The University of Toledo University Transportation Center

UTUTC-AE-4: Reducing Noise and Vibration of Hydraulic Hybrid and Plug-In Hybrid Electric Vehicles - Phase III

Focus Area: Alternate Energy


Principal Investigator:

Mohammad Elahinia
Assistant Professor
Industrial and Manufacturing Engineering Department
The University of Toledo

Project Dates: 08/01/2009 – 07/31/2010; no-cost extension to 06/30/2011

Project Award: FY2010

UT-UTC Designation: UTUTC-AE-4



Advanced vehicular technologies including hybridization have been identified as the focuses of the University of Toledo University Transportation Center (UT-UTC) in the effort to increase fuel efficiency and reduce polluting emissions. The proven advantages of the hybrid vehicles or variable cylinder management also comes with challenging problem of noise, vibration and harshness (NVH). This issue has to be properly addressed in order for the technologies to quickly enter the market or be widely applied.

The NVH in modern vehicles is not conventional since it involves multiple power sources working in different modes and the switching among them. This feature has created vibration in all forms containing shock and harmonic vibration in very wide range of frequencies and random excitations as well. It has been proven that the passive vibration isolators, e.g. elastomeric and hydraulic, are not efficient in modern vehicles. Active mounts such as the one installed in the Honda Odyssey are effective in all conditions, but they are expensive and can lead to stability problems. A great amount of research has been done and stated that the semi-active devices are preferred thanks to their effectiveness and affordability.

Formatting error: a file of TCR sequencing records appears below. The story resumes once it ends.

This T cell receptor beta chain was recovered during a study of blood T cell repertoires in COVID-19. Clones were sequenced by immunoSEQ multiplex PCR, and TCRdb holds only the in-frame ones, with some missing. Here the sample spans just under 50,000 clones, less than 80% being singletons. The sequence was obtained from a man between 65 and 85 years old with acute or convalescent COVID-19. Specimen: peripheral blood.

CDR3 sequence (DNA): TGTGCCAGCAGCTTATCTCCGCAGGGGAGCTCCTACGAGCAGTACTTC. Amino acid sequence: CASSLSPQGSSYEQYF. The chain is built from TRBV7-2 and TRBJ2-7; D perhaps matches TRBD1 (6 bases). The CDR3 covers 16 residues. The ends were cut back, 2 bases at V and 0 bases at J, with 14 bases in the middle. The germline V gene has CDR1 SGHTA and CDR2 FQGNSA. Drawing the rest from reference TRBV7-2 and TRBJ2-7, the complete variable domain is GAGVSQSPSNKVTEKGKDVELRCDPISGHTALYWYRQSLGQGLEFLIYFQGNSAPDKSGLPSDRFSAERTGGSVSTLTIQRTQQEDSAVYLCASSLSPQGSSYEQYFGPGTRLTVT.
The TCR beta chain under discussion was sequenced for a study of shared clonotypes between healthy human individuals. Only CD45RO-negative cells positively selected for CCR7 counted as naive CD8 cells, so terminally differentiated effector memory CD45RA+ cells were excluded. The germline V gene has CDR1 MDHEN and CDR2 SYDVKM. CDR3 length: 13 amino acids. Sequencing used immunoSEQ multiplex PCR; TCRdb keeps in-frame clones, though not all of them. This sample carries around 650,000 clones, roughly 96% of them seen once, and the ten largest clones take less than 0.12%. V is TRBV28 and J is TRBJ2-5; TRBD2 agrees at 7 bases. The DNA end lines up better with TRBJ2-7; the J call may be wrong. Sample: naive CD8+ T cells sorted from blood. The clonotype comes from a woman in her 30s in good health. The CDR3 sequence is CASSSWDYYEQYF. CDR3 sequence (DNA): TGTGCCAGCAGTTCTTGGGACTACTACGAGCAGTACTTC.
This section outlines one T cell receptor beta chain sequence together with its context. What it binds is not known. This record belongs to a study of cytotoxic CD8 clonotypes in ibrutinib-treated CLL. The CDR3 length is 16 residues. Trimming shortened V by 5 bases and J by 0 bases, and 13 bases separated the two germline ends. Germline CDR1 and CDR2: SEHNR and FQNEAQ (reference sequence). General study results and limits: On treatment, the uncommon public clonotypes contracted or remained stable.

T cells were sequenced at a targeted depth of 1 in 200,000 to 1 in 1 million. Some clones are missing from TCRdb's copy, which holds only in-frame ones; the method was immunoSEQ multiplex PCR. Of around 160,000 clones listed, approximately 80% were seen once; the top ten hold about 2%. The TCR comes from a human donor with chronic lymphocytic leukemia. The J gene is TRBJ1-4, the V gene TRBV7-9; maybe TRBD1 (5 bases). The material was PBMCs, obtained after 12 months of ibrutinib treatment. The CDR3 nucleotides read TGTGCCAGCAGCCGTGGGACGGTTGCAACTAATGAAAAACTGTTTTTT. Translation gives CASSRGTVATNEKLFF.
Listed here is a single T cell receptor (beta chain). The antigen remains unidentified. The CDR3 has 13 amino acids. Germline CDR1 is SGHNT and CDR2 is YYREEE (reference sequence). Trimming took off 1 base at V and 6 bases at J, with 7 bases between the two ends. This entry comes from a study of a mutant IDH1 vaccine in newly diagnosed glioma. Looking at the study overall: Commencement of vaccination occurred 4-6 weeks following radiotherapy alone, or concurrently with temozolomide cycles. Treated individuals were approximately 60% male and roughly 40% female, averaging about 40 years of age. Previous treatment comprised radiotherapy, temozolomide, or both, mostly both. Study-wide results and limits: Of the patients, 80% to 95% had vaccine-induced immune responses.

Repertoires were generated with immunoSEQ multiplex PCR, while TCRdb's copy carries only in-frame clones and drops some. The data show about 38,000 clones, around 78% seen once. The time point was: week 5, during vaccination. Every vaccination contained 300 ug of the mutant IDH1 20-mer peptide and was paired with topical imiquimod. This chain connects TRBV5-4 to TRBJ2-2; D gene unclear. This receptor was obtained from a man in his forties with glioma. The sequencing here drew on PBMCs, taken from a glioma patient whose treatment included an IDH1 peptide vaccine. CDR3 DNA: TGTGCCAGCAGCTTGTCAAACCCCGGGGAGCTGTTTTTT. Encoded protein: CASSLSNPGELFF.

In the previous phases, this project has completed the analytical model and fabrication of a single-axis semi-active magnetorheological (MR) fluid mount. This mount utilizes the MR fluid functioning in two modes which are flow and squeeze mode. The modes can operate individually or simultaneously without interfering with each other. The simulation and experiments conducted on the mount have shown promising results. This proposal is about the continuation of the research to develop a suitable controller for the mount. To this end a control system will be designed and tested. The controller will have adaptive and optimal characteristics so that the mount will be able to respond quickly and efficiently in all possible conditions of the operation of the vehicle. This way the mount will provide a controlled shock and vibration isolation with minimal use of energy.

The controller will complete the semi-active MR mount design and make it ready for commercialization. The mount, together with its intelligent control, will solve the NVH problem induced by the power-generating components and speed up the commercialization process of the advanced vehicular technologies.

UT-UTC Grant Amount          $49,999  
Match Amount                     $52,728
Total Project Budget           $102,727
Final Report:
Final Report    PDF Symbol
Last Updated: 6/9/16